Hi! I'm Cadence

I was diagnosed with Chronic Myeloid Leukemia on February 12, 2018. This is my story.

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DAY -2 to Day +3

Hey Guys,

Sorry for falling off the map for a bit. The honeymoon ended rather swiftly, with much nausea, vomiting and fatigue, and pretty much made it impossible to do anything other than sleep in between. The fatigue wasn’t quite what I expected, it reminded me a bit of having MONO in college, where you basically sleep non stop, only it was combined with nausea reminiscent of teenage-hood hangovers. It definitely all blended together a bit, but I’ll try to break it down.

DAY -2
I started feeling really nauseas and had no appetite whatsoever. They scrambled for the first day to switch over the 20+ pills a day you take during transplant to IV since I couldn’t even keep water down. Then they started loading me up with fluid because I was so dehydrated. It was a rough and quiet day. It’s hard to get a consistent sleep in the ward because someone checks your vitals every four hours, even through the night, and then they wake you up at 6am for blood work. You definitely end up sleeping wherever and whenever you can to fight the mounting tiredness. I slept through most of my visits today. Sorry peeps!

Day -1

This continued the trend from yesterday, lots of side effects from the chemo, and in addition I was experiencing severe cramping from being constipated for the last few days. Since bowel blockages can cause tears easily during chemo, they were giving me some drugs to try and wiggle things around, but the cumulative effects of the chemo and those drugs led to me blacking out in the bathroom and losing responsiveness in the middle of the night. I could hear them calling a code to get doctors up on to the floor, and yelling my name but I couldn’t reply. I was trapped in darkness. They were able to get me to come back, with no emergency interventions needed (Thank God) and they ran a ECG which showed some T-wave abnormalities which can be a side effect of the chemo. Once everything was stabilized and I wasn’t in immediate danger, they put an infections hold on my room until blood tests revealed no viral or bacterial signs of infection, which meant on day Zero, everyone would have to be gowned and gloved and I couldn’t leave my room. It was pretty disappointing.

Day Zero
Even though I was disappointed, I didn’t really have the energy to care. The morning of day zero I had put on a total of almost 5 pounds of fluid and I no longer had knuckles, or face definition. My hands looked like doctors gloves that had been blown up full size. My whole body felt like a balloon from the inside out and I was about to burst. It was wholly uncomfortable. Lots of people came to visit me Day Zero which was nice, but I was barely with it. When the actual infusion happened at 3:30, I was excited, but it was hard to show it. The actual transplant process itself was fairly anticlimactic in the sense that its really like receiving blood products. I started to get intense body shakes and shivers throughout the process and needed several warm blankets to keep my body from shaking off the bed. It felt like the cells were rushing through me like minors from head to toe and it made me feel even puffier than I already was. It immediately reminded me of a friends cottage we visited after prom, where at dusk if you jumped off the dock you and let yourself float stilly in the deep cool water, that all the minors would shimmer around you and touch your skin. It was creepy and surreal, and we would challenge each other to see how long we could handle the feeling for before getting super creeped out. I imagined my donors cells much like those minnows, spreading throughout my body, and finding their way to a new home. Towards bedtime the fluid retention was off the charts so they opted to put me on some medication to help that drain, which led to another sleepless night as I was up to go to the bathroom about 25 times. In between bathroom trips, My head and face was pounding and wriggling. When I closed my eyes it was like a fireworks light show, with a jukebox on full blast playing all kinds of crazy music non stop. The craziest dreams were happening, in which I was seriously injured or died at the end of all, like some twisted episode of South Park, where I was Kenny. I imagined that some of the dreams, light show, strange music was memories of my donor’s life and body and that my mind and body was trying desperately to integrate them. I spoke to them kindly and welcomed them to their new home.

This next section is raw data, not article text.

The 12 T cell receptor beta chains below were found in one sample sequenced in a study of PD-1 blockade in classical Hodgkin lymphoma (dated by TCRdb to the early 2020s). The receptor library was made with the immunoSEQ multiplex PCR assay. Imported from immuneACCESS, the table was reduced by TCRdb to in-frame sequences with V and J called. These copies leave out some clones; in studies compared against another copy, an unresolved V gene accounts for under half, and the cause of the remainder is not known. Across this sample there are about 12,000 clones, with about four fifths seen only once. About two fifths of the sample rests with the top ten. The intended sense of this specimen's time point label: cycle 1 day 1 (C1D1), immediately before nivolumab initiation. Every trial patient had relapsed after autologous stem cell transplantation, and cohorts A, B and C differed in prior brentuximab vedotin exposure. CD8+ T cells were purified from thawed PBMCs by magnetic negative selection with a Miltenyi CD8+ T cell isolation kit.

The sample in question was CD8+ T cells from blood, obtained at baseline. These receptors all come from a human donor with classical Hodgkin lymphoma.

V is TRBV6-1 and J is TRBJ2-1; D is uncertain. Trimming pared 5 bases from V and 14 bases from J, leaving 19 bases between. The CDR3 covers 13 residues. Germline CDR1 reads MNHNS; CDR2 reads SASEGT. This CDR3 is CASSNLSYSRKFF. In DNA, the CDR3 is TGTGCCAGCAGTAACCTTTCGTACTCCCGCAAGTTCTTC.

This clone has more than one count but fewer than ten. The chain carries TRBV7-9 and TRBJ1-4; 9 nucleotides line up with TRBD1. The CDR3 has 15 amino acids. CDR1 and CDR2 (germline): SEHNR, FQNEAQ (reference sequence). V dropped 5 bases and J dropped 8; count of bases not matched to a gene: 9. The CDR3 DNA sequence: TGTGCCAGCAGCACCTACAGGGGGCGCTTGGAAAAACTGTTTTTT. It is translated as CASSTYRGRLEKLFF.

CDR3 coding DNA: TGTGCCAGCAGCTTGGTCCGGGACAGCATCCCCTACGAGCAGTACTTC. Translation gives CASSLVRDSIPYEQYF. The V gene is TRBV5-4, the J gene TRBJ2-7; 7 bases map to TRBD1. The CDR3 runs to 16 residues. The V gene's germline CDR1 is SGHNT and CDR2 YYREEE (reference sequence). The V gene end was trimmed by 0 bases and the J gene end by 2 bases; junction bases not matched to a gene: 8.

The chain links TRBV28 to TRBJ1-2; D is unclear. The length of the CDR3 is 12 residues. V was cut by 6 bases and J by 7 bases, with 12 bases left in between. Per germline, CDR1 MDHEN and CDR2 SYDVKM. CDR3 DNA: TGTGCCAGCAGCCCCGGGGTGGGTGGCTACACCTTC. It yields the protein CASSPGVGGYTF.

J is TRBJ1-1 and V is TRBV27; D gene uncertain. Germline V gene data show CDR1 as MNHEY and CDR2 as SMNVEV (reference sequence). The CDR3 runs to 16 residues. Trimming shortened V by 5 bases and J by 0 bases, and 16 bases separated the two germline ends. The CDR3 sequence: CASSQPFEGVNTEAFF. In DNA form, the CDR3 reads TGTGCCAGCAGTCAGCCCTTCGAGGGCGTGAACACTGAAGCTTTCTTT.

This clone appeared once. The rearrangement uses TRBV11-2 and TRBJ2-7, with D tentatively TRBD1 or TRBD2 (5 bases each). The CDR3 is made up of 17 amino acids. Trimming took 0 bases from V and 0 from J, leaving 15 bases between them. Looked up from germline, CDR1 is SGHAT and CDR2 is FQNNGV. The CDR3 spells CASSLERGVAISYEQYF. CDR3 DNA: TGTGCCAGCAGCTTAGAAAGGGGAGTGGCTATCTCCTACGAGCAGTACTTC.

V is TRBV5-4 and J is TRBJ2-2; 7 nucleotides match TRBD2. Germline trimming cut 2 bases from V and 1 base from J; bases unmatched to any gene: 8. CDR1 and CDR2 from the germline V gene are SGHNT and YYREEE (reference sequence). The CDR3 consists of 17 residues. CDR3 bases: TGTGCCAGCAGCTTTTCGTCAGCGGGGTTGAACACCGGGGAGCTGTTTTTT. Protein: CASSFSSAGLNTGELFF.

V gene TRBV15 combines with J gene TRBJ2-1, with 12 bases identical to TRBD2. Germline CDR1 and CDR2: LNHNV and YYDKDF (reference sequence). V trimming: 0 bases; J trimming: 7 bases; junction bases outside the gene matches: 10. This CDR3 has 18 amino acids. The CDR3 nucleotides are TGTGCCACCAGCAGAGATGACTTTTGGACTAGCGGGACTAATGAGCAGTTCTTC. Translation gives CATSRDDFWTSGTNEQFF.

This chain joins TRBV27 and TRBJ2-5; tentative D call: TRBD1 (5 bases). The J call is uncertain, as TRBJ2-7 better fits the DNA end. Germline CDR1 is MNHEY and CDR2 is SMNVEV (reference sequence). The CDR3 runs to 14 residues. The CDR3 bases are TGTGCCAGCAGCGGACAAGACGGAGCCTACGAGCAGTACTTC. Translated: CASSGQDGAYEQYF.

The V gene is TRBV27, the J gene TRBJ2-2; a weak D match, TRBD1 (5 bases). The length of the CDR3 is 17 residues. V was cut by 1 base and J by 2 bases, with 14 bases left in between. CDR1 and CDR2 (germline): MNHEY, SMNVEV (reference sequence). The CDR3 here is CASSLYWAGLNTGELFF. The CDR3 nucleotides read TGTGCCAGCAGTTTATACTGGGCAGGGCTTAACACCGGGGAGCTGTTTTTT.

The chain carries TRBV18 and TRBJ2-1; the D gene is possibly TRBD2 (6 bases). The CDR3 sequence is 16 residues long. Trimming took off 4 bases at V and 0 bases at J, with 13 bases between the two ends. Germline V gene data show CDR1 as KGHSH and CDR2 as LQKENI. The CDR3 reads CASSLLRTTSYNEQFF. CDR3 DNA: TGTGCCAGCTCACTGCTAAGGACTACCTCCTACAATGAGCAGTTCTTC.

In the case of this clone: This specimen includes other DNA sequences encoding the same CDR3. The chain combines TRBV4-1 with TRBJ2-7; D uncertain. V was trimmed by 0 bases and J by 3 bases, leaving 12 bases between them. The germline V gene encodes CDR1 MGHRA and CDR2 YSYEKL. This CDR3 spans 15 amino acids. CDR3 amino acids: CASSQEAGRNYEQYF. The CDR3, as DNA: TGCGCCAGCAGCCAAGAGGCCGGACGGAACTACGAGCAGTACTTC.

Day +1 – +3
These days were mostly just sleeping, sleeping, sleeping. I was listening closely to my body and trying to honour it in any way I could. I had some intense cravings for certain foods that were pungent since my taste and smell had mostly gone. Stuff like egg salad, roasted red pepper tomato soup from Avanti and even deep friend pickles (definitely shouldn’t have let myself eat those, they killed my baby stomach). In between meals sucking on strong mints or peppermint gum really helped keep the taste at bay. I haven’t developed any apparent GVHD yet including no mouth sores, but I was told they should be just around the corner. Until then I’m hanging in there, resting, listening to my crazy donor cell jukebox and waiting to bust out of this place!

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